When Jake Jarvis reached first base in the bottom of the ninth inning, he looked to his left and saw the ball he hit still bouncing in the outfield between San Jacinto College-North (Texas) players.
He then turned around and saw all of his Central Arizona College teammates, as well as his coach, Anthony Gilich, charging toward him in exuberance.
Jarvis’ two-run single was the game-winner for the sixth-seeded Vaqueros in a 11-10 thriller to oust the third-seeded Gators from the Alpine Bank Junior College World Series.
“We talk about this a lot a practice: with a runner on third and less than two outs, you can tap the ball, slap it, flare it, just do whatever you need to do just to put it in play and get that run home,” Jarvis said. “It looks exactly like that. I just tried to slap it in play and get that run home. I wasn’t trying to drive the ball into the gap. The infield was backed up, I put the ball in play, we scored the runs and it came out our way today.”
Central Arizona (51-7), which led from the second inning, had a 9-6 lead going into the top of the ninth when San Jacinto (51-15) staged a stunning rally. Sabin Ceballos and Harold Coll led off the inning with singles off Tyler Woessner, who then walked Austin Roccaforte to load the bases with no outs.
Jordan Williams’ two-run single brought the Gators to within 9-8. Mason Lytle then reached first base on a fielder’s choice that scored Williams and Luke Pectol to give San Jacinto a 10-9 advantage.
However, the Vaqueros found some late magic of their own and kept their bid for a second straight national championship alive. Dayton Dooney led off the ninth with a double down the right-field line and Kirk Romero doubled to give Central Arizona two runners in scoring position.
“We put in all the work in the fall and in January for moments like this,” Jarvis said. “I was just really happy I was able to come through for the team and help us advance and live to see another day with a chance to compete for a national championship.”
“We try to hit good pitches and not try to do too much,” added JD McLaughlin, who hit a three-run home run in the sixth inning. “We have a saying as a team: simple does it. If we can keep it simple, our team’s too good to be beat.”
Central Arizona got on the board first in the bottom of the second inning, when Jarvis hit a two-run home run to left field. Two batters later, Seth Beckstead’s solo home run gave the Vaqueros into a 3-0 lead.
That lead grew in the third. Dusty Garcia hit a deep single to score Dooney and a wild pitch by Lex Garcia — one of five on the day for the Gators’ reliever — allowed Romero to score from third base for a 5-0 lead.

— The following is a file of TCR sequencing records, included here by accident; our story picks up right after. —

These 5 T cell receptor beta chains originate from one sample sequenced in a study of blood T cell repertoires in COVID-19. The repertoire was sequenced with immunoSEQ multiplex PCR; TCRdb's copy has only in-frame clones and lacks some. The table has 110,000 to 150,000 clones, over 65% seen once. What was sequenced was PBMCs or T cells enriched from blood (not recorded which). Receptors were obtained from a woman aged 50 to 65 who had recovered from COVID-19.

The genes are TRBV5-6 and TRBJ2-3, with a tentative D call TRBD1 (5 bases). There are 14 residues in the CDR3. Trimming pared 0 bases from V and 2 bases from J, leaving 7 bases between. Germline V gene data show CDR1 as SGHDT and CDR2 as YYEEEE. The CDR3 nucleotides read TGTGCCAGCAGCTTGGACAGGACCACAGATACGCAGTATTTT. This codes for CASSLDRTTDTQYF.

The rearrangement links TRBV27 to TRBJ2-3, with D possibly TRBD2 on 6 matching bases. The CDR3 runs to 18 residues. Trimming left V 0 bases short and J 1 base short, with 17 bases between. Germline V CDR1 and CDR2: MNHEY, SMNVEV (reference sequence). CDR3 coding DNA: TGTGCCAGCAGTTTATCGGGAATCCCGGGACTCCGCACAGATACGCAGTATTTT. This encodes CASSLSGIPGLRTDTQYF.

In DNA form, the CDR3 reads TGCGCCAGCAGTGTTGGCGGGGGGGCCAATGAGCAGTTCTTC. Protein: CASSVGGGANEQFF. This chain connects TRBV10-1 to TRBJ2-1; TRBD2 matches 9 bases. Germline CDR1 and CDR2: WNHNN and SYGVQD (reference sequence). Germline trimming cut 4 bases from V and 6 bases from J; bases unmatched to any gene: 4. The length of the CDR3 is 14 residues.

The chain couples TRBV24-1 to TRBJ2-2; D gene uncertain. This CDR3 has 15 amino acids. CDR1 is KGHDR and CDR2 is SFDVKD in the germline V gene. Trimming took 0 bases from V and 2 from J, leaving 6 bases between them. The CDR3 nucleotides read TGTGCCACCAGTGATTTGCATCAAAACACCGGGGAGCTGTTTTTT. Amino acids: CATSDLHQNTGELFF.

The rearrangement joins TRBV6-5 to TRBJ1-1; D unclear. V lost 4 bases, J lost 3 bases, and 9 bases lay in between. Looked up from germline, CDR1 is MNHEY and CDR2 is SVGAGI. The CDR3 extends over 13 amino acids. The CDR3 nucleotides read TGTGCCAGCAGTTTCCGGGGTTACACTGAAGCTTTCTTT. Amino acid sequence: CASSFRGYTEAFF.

Vaqueros starting pitcher Liam Evans made that early lead stand up by keeping the San Jac batters off-balance. He struck out six and allowed only two hits through the first five innings, with their only run before the fifth coming on a bases-loaded, one-out walk in the fourth.
He followed that walk by striking out the next two batters, exiting the inning with minimal damage done.
“Our attitude on the day was to just go out there and compete, fill out the zone and go north, south, east and west with all pitches,” Evans said. “I felt like I went out there and competed, especially with the defense behind me making some good plays.”
After Beckstead scored on another wild pitch by Lex Garcia to make it 6-1, San Jacinto finally found its offensive groove in the top of the sixth inning, scoring four runs. Cabellos’ single sent Alan Shibley home, Chase Adkison scored on a fielder’s choice by Roccaforte and Jordan Williams crushed a home run to left to trim the lead to 6-5.
The Vaqueros quickly rallied in the bottom of the sixth. After Matt Aribal singled and Preston Godfrey’s deep drive bounced off the outfield wall for a double, McLaughin launched line-drive home run to left, making the score 9-5 and restoring the breathing room they had just lost.
Of course, that breathing room evaporated in the ninth. That gut punch wasn’t enough to keep them down when it was their turn at the plate.
“How fun are elimination games? Everybody’s laying everything on the line,” Gilich said. “We can’t hold anything back. We have to push all our chips in all the way. We certainly did that and San Jac certainly did that. What a heck of a game. It would have been really easy for us to roll over there in the ninth since the top of the ninth didn’t go as planned, but we came back.”